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Indian H-1b Holders Beware – Relief from Congress is not assured and time for EB-5 as a backup is short
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</h3><h4><i>by <a href=”http://discuss.ilw.com/content.php?7114-Article-Private-Refugee-Sponsorship-Gains-Crucial-New-Support-by-Matthew-La-Corte#bio”>
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Of late, Indian nationals here on H1-B who have hoped and prayed from
relief from immigration purgatory due to the extended delays to receive
Green Cards may be disappointed in the end. While the Fairness for
High-Skilled Immigrants Act Legislation to address their horrible plight
has passed the US House of Representatives on July 10, 2019, unfortunately,
that is much sound and fury that signifies nothing. Two additional steps
are required. Firstly, for the bill to become law, the bill must also pass
the US Senate, which is currently controlled by Republicans. To put it in
context, Govtrack.us, gives the bill a 3% chance of passing the senate. It
has had no movement in the Senate since February.
Even if it manages passage in the Senate, the bill must also find the
approval of President Trump. In our President, Indian H1-B holders may not
find a very sympathetic person. The President uses Indian H1-B holders as
the ‘examples’ of how US immigration policy as ‘stolen’ jobs from ‘American
workers’. There is zero chance that the President would support H1-B relief
legislation as it would go counter to his political messaging to his base.
The only conceivable path forward would be if he used it as a bargaining
chip to extract his other ‘banner’ immigration goals, namely the funding of
his border wall and resolution with respect to the DREAMERS. The Democrats
will not deal away these important priorities, especially so close to the
next Presidential election, where they might find themselves in power of
both branches of government.
The problem for Indian H1-B holders is that time is not on their side. On
July 24, 2019, the new EB-5 regulations were finally published and have an
effective date of November 21, 2019. After that, the minimum investment
amount for targeted employment area (TEA) projects increases to $900,000
(and few will qualify). The non-TEA project investment level will be $1.8
million. For H1-B holders, there is a stark choice, either invest under the
EB-5 program now or face the increased minimum investment amount (and
longer EB-5 wait times due to retrogression). The alternative is to remain
in purgatory for at least another two years with no guarantee that
legislation providing relief will ever be passed. Immigration reform is not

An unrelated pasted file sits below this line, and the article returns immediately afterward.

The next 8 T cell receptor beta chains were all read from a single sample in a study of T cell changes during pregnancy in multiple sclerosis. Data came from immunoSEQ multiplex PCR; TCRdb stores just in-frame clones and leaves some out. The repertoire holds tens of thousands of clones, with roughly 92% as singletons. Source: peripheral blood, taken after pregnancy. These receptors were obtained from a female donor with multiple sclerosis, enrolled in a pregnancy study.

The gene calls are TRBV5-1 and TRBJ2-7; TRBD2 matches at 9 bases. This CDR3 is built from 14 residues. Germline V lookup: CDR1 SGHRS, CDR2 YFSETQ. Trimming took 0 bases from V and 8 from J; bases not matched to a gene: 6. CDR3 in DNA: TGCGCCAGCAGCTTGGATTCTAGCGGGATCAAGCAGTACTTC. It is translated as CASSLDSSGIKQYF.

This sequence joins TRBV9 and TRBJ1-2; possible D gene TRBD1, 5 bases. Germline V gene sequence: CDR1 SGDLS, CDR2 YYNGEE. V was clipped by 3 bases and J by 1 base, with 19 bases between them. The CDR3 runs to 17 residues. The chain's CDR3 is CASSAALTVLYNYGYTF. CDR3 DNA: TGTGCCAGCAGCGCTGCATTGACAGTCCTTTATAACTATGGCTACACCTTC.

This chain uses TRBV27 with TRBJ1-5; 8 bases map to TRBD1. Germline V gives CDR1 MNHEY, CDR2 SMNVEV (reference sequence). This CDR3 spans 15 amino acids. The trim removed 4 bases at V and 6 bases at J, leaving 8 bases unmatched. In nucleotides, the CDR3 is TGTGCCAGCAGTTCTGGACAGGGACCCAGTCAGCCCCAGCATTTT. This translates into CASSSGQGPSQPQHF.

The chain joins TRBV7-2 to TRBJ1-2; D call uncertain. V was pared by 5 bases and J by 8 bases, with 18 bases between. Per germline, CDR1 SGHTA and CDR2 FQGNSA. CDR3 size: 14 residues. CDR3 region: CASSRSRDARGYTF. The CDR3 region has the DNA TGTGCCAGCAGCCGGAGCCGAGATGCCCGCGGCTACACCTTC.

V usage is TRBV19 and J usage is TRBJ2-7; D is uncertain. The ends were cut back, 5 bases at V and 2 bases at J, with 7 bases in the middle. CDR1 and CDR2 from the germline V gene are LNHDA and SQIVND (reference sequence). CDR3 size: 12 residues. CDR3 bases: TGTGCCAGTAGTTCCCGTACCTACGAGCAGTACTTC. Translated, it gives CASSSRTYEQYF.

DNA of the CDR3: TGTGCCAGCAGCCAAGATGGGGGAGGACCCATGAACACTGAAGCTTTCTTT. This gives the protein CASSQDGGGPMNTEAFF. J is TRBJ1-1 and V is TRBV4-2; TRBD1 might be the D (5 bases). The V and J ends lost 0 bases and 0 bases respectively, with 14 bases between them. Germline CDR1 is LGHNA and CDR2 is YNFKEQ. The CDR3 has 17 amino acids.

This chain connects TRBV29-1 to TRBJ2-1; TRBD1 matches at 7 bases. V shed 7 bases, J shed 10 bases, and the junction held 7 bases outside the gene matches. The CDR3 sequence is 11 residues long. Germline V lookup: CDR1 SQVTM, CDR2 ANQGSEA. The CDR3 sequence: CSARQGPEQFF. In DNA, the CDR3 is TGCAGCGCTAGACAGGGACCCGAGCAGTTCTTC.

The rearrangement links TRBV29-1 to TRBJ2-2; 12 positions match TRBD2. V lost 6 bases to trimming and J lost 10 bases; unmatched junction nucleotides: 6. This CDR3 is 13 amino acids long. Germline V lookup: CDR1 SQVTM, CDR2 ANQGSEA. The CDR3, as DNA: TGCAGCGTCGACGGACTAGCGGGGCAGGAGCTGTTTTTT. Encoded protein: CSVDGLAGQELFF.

easily accomplished, even when a single party controls both the Congress
and the White House.
For those who can afford the $500,000 now, EB-5 may be the best option.
Even if the investor does not have all the cash available, there are legal
strategies that can be used to file on time and defer when the cash needs
to be invested. See one of my recent articles summarizing the strategies:
Unfortunately, for those holding onto hope that H1-B will provide a final
immigration solution, that hope may be misplaced and there is little time
left with which to make a final decision before the EB-5 alternative
becomes much more expensive.
About The Author<br/>
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<img title=”Matt Gordon” itemprop=”image” src=”http://www.ilw.com/images/mattgordon.jpg” alt=”Matt Gordon” target=”blank” align=”left” width=”100″ hspace=”10″/>
<a href=”http://e3ig.com/e3-investment-group-team” target=”_blank”><b>Matt Gordon</b></a> is a noted expert in the EB-5 field and is an authority on structuring EB-5 investments. Mr. Gordon’s career spans business operations, finance and law. He is the editor of the EB-5 Book, the legal treatise on the EB-5 program and a frequent lecturer to immigration attorneys. Mr. Gordon has participated in policy events, including those hosted by the White House and Harvard University’s Kennedy School of Government. Prior to found E3 Investment Group, Mr. Gordon was an investment banker for a decade and ran the US division of a Swiss multi-national corporation. Mr. Gordon is a licensed attorney, having practiced mergers and acquisitions law at the beginning of his career with the largest and most reputable Wall Street firms including Fried Frank and Sullivan & Cromwell. Mr. Gordon received his B.S. in Policy Analysis from Cornell University and his J.D., cum laude, from the University of Pennsylvania School of Law.
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